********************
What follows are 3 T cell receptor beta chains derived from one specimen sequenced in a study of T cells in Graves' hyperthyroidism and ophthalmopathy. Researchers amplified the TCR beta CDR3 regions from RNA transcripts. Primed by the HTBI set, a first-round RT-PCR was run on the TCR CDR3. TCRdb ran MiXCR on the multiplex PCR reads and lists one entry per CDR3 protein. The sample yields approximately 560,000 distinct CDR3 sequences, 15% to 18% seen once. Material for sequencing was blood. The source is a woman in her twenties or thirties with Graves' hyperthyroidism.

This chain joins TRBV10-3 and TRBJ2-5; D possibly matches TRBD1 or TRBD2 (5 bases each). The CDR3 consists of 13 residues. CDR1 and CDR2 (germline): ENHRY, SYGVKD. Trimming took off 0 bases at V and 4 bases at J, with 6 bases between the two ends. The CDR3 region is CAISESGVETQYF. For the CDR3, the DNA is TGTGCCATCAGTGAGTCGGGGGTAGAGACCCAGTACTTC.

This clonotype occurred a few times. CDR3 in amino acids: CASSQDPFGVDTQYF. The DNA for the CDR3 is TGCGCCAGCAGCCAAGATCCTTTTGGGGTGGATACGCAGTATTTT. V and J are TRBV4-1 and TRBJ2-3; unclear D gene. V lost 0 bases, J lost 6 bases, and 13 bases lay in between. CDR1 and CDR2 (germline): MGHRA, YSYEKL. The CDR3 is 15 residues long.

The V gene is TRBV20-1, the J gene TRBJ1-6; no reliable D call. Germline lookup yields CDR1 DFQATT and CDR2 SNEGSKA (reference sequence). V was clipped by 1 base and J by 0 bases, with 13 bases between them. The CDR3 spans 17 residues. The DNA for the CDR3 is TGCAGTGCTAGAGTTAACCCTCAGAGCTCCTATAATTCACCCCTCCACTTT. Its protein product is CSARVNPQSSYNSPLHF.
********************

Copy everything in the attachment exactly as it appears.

What follows are 3 T cell receptor beta chains derived from one specimen sequenced in a study of T cells in Graves' hyperthyroidism and ophthalmopathy. Researchers amplified the TCR beta CDR3 regions from RNA transcripts. Primed by the HTBI set, a first-round RT-PCR was run on the TCR CDR3. TCRdb ran MiXCR on the multiplex PCR reads and lists one entry per CDR3 protein. The sample yields approximately 560,000 distinct CDR3 sequences, 15% to 18% seen once. Material for sequencing was blood. The source is a woman in her twenties or thirties with Graves' hyperthyroidism.

This chain joins TRBV10-3 and TRBJ2-5; D possibly matches TRBD1 or TRBD2 (5 bases each). The CDR3 consists of 13 residues. CDR1 and CDR2 (germline): ENHRY, SYGVKD. Trimming took off 0 bases at V and 4 bases at J, with 6 bases between the two ends. The CDR3 region is CAISESGVETQYF. For the CDR3, the DNA is TGTGCCATCAGTGAGTCGGGGGTAGAGACCCAGTACTTC.

This clonotype occurred a few times. CDR3 in amino acids: CASSQDPFGVDTQYF. The DNA for the CDR3 is TGCGCCAGCAGCCAAGATCCTTTTGGGGTGGATACGCAGTATTTT. V and J are TRBV4-1 and TRBJ2-3; unclear D gene. V lost 0 bases, J lost 6 bases, and 13 bases lay in between. CDR1 and CDR2 (germline): MGHRA, YSYEKL. The CDR3 is 15 residues long.

The V gene is TRBV20-1, the J gene TRBJ1-6; no reliable D call. Germline lookup yields CDR1 DFQATT and CDR2 SNEGSKA (reference sequence). V was clipped by 1 base and J by 0 bases, with 13 bases between them. The CDR3 spans 17 residues. The DNA for the CDR3 is TGCAGTGCTAGAGTTAACCCTCAGAGCTCCTATAATTCACCCCTCCACTTT. Its protein product is CSARVNPQSSYNSPLHF.